The Modern Surgery Department Chairman: The Job Description as Identified by Chairmen


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Abstract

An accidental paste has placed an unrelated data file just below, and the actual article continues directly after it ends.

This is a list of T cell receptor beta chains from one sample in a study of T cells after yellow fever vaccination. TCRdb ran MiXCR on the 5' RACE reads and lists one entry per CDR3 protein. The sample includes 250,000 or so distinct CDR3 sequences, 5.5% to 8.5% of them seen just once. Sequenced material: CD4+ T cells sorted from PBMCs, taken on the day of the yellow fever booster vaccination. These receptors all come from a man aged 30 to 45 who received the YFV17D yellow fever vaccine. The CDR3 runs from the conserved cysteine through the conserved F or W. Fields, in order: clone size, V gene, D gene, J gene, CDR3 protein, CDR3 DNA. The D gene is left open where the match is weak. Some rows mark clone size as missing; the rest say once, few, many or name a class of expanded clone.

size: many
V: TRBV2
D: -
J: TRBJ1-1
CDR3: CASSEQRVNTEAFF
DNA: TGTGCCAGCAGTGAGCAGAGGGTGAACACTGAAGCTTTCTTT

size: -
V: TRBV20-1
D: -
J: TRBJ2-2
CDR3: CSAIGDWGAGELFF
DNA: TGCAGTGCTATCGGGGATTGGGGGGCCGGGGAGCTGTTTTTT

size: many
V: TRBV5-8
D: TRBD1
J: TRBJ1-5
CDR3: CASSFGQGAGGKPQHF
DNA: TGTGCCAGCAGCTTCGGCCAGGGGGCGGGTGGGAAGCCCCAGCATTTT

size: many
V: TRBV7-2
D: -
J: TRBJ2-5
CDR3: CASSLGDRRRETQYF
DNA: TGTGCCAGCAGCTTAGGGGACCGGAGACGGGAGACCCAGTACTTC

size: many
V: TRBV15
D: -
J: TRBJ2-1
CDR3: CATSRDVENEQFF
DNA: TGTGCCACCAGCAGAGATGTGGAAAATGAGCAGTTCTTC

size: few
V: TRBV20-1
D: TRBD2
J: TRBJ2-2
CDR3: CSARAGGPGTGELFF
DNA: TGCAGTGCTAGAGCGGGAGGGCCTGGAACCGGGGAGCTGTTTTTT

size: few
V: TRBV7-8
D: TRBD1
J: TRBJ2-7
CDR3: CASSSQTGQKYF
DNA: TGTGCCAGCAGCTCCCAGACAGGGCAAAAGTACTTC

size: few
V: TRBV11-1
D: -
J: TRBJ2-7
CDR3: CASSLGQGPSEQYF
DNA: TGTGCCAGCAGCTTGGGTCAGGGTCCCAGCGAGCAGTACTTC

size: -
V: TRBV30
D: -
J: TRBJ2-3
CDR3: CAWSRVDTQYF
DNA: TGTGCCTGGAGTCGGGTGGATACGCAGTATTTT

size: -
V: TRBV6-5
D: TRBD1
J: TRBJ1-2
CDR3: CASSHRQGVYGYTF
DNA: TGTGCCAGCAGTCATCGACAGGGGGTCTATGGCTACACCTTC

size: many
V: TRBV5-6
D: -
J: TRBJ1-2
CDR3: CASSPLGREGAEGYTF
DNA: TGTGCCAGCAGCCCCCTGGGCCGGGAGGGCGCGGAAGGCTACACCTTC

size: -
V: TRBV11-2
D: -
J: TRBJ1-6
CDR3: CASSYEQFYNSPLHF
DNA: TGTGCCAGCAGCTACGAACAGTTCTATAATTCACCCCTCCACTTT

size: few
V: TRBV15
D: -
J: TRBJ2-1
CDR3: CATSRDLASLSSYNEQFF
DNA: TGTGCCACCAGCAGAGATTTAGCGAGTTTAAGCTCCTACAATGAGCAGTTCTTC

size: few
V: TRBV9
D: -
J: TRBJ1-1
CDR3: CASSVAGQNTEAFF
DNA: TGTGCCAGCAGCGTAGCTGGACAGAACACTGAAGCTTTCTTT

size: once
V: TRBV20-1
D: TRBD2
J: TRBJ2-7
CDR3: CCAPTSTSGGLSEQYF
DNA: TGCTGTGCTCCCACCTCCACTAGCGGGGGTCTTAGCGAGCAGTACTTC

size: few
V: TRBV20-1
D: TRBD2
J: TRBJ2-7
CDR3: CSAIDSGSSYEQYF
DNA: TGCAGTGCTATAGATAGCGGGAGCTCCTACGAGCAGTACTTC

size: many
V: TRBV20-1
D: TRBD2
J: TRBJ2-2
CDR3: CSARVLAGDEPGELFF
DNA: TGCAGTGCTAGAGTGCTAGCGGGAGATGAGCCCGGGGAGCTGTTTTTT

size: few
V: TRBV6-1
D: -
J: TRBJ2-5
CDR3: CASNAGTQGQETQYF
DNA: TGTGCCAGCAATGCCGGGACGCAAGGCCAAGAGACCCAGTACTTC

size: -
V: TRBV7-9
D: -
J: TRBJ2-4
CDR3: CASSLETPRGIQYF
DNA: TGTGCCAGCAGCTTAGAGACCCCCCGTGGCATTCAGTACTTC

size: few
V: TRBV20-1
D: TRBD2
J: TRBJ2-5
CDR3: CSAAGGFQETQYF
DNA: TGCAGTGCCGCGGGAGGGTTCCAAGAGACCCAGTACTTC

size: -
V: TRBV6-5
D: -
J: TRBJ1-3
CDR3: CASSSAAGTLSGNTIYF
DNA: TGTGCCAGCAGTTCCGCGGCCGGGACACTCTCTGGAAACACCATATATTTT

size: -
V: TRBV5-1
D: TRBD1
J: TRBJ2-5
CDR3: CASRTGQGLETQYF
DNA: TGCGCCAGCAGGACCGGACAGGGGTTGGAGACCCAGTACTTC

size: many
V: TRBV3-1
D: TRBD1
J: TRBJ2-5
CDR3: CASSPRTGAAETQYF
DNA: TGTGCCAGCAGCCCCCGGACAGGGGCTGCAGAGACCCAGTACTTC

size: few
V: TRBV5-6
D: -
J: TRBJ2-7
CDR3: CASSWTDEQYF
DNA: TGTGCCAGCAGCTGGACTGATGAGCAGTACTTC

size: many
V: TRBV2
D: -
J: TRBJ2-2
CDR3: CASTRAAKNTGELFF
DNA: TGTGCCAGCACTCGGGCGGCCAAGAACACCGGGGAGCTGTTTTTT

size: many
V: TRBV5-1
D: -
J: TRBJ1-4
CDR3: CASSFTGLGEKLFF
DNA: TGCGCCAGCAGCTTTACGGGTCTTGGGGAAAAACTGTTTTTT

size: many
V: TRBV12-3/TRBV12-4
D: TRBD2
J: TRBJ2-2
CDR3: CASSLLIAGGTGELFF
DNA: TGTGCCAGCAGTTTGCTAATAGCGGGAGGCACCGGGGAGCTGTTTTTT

ImportanceThe role of the chairman of a surgery department is critical in academic surgery. However, little is known about the variability of job responsibilities.ObjectiveTo evaluate chairmen's responsibilities, methods of support, determinants of job performance success, and concerns.DesignInternet-based survey.SettingElectronic survey system.ParticipantsSeventy-two chairmen.Main Outcomes and MeasuresSurvey data on job responsibilities, methods of support, determinants of job performance success, and concerns.ResultsOf 168 chairmen who received the survey, 72 (43%) responded. The mean age of chairmen was 57 years (range, 44-78 years). Of 72 chairmen who responded, 69 (96%) were men, 67 (93%) were white, 65 (90%) were professors, 11 (15%) held a previous chair, 35 (49%) have advanced degrees, and 19 (26%) are program directors. Respondents are responsible for an average of 8.7 divisions, 60 (83%) spent 1 to 10 hours per week in the clinic, 45 (63%) performed surgery 1 to 10 hours per week, 54 (75%) took less than 6 call days per month, 44 (61%) published 1 to 6 papers per year and attended a mean (SD) of 4.3 (1.7) essential meetings per year, and 48 (67%) took 1 to 3 weeks of vacation annually. Chair salary support includes (from least to most) faculty tax, grants, endowment, school, and hospital. Compensation correlates with age, additional degree, specialty, location, contract, and tenure but not clinical hours. Reported compensation was consistent with data from the Association of American Medical Colleges, but 24 (33%) felt undercompensated. Incentives for job performance were given for clinical productivity (34 chairmen [47%]), department performance (50 [70%]), institutional performance (27 [38%]), and personal accomplishment (14 [19%]). Of 72 chairmen, 30 (42%) were concerned about personal liability related to the job, 15 (21%) had purchased personal liability insurance, and 20 (28%) have defended a lawsuit related to nonclinical responsibilities.Conclusions and RelevanceAcademic surgery department chairmen have a wide array of responsibilities that have changed from historic standards. Success in the role of chairman may improve by appreciating the responsibilities, time allocation, methods of support, and concerns of other chairmen.

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